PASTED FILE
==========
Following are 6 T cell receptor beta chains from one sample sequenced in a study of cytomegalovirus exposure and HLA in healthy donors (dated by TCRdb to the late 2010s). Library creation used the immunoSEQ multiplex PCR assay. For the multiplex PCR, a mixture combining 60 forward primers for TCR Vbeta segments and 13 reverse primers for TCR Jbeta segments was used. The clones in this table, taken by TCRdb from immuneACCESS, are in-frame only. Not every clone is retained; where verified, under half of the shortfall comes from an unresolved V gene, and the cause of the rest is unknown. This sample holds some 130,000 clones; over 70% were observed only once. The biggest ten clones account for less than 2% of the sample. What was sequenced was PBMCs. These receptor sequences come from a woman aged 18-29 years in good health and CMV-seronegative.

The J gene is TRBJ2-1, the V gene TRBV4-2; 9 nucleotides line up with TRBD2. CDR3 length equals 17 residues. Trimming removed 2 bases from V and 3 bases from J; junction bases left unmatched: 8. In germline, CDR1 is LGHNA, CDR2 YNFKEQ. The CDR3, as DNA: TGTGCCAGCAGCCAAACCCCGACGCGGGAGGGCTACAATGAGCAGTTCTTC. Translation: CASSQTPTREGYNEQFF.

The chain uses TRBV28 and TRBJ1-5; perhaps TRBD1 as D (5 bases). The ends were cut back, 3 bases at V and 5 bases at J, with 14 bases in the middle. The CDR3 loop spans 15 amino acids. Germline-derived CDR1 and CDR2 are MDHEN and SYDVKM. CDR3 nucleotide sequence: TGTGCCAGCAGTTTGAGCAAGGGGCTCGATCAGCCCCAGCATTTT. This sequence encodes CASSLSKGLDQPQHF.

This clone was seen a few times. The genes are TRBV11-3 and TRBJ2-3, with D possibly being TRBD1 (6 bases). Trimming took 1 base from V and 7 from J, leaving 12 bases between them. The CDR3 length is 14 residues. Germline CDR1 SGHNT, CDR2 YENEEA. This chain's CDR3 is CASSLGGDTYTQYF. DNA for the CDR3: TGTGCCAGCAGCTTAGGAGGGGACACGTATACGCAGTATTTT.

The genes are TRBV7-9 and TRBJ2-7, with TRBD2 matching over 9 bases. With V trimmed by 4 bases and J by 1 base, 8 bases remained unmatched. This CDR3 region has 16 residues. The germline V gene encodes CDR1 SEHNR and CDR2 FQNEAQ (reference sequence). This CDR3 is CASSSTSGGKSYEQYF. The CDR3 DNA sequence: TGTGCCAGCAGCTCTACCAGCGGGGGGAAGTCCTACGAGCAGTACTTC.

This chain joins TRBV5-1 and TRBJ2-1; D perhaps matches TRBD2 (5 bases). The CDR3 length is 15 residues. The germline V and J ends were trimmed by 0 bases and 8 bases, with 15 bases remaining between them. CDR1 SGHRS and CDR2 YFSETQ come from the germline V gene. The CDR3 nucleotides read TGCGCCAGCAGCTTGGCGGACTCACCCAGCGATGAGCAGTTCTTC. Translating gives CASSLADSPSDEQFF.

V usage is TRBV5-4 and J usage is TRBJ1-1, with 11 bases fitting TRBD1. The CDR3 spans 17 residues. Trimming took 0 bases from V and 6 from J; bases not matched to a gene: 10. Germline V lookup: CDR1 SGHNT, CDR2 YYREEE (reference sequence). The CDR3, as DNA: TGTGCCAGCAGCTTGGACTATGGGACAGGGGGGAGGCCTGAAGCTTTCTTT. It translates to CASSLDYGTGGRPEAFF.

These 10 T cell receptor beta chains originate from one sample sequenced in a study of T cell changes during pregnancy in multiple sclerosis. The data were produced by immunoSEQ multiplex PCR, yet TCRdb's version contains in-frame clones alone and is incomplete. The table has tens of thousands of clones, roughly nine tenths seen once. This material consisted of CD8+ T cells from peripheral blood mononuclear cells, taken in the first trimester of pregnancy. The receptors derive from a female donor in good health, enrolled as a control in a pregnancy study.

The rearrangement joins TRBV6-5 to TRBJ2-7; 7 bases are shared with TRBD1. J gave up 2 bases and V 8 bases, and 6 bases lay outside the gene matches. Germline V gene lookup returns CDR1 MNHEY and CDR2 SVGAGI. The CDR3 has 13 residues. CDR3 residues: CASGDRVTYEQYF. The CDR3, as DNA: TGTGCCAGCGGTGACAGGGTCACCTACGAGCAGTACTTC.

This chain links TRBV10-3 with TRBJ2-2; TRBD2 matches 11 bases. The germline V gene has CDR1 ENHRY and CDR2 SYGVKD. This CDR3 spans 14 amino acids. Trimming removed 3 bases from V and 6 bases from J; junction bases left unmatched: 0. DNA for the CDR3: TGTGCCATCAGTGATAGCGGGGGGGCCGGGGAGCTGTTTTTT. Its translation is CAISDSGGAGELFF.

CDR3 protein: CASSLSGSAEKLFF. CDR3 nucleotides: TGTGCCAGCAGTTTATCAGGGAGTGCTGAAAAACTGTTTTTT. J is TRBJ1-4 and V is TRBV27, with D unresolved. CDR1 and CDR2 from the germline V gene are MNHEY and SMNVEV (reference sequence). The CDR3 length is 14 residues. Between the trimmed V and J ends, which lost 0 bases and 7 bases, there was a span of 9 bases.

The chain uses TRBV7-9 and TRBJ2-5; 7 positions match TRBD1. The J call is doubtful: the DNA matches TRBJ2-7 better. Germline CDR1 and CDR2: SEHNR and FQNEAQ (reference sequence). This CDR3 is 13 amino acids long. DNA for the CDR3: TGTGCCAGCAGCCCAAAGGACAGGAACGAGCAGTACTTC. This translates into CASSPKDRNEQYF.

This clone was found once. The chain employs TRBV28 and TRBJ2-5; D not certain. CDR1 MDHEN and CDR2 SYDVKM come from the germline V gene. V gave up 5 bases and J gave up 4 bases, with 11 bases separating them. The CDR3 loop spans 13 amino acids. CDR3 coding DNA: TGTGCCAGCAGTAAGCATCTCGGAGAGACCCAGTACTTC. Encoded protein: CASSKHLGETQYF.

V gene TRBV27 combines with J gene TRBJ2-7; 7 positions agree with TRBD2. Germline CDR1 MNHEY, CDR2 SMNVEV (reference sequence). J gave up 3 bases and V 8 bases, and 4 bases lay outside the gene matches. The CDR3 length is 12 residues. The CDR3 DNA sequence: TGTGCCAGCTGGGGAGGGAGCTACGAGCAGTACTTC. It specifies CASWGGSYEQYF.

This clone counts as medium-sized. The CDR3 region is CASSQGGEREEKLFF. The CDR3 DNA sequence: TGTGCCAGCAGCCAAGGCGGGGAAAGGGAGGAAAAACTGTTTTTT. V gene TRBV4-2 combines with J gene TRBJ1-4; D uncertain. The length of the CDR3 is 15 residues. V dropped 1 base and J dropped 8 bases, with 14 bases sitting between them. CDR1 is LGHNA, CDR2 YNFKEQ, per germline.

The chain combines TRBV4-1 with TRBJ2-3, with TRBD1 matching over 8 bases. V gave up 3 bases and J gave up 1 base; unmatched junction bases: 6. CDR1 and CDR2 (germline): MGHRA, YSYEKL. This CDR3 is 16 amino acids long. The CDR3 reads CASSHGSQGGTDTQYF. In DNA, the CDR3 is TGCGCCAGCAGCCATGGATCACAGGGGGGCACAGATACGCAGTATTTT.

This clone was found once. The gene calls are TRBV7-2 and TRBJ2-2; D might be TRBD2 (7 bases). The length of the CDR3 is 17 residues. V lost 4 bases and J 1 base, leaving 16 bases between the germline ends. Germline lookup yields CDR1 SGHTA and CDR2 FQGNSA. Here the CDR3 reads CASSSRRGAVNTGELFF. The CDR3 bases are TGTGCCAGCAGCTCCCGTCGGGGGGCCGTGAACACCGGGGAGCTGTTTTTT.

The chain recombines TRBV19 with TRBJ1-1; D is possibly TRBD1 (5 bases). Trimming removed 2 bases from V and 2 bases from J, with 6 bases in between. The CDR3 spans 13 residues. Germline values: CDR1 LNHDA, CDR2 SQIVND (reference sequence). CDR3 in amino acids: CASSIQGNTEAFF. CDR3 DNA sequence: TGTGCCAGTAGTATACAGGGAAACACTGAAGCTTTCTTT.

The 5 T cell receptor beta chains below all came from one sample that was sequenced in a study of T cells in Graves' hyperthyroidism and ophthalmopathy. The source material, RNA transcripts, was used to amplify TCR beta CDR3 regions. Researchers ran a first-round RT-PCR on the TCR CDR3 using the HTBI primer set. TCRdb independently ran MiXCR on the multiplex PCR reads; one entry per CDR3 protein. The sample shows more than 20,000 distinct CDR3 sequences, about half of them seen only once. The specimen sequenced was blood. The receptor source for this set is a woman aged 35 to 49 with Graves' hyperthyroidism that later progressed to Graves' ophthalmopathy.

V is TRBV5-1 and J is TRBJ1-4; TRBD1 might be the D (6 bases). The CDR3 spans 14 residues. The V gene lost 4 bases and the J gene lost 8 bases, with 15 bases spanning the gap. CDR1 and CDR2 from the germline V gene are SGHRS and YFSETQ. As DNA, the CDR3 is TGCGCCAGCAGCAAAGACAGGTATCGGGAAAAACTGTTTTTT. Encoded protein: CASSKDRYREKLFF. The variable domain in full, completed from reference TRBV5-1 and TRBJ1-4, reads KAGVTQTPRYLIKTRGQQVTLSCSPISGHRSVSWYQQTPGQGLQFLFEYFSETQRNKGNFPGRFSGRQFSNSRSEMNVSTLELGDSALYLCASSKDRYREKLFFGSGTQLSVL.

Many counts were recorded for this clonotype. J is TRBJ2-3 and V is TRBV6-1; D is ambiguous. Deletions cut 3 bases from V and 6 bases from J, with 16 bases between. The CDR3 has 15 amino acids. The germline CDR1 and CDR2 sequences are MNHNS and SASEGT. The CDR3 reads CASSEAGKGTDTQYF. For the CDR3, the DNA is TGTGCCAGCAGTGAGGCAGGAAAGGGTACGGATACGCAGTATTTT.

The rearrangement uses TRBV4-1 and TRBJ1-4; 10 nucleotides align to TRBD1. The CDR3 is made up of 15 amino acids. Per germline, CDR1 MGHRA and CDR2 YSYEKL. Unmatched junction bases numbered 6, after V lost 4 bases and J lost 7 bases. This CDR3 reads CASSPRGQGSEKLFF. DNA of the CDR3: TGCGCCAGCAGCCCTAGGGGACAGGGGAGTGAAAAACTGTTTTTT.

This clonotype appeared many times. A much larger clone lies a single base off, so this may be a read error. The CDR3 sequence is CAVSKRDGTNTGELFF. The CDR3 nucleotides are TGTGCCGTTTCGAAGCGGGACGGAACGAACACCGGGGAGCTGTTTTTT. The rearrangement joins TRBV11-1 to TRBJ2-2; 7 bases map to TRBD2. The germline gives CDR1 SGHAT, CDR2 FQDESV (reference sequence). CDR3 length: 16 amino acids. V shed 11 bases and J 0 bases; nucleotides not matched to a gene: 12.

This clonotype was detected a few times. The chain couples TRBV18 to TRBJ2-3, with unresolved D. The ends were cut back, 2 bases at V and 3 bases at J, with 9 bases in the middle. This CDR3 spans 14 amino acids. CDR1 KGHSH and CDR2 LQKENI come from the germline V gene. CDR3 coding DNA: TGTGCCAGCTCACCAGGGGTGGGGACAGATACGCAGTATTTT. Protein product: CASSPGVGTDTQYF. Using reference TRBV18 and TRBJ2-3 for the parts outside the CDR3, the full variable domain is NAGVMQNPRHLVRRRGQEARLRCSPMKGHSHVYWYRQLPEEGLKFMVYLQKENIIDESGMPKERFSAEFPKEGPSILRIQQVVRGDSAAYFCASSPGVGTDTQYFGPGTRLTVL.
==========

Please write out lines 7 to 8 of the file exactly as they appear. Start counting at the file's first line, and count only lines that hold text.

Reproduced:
V usage is TRBV5-4 and J usage is TRBJ1-1, with 11 bases fitting TRBD1. The CDR3 spans 17 residues. Trimming took 0 bases from V and 6 from J; bases not matched to a gene: 10. Germline V lookup: CDR1 SGHNT, CDR2 YYREEE (reference sequence). The CDR3, as DNA: TGTGCCAGCAGCTTGGACTATGGGACAGGGGGGAGGCCTGAAGCTTTCTTT. It translates to CASSLDYGTGGRPEAFF.

These 10 T cell receptor beta chains originate from one sample sequenced in a study of T cell changes during pregnancy in multiple sclerosis. The data were produced by immunoSEQ multiplex PCR, yet TCRdb's version contains in-frame clones alone and is incomplete. The table has tens of thousands of clones, roughly nine tenths seen once. This material consisted of CD8+ T cells from peripheral blood mononuclear cells, taken in the first trimester of pregnancy. The receptors derive from a female donor in good health, enrolled as a control in a pregnancy study.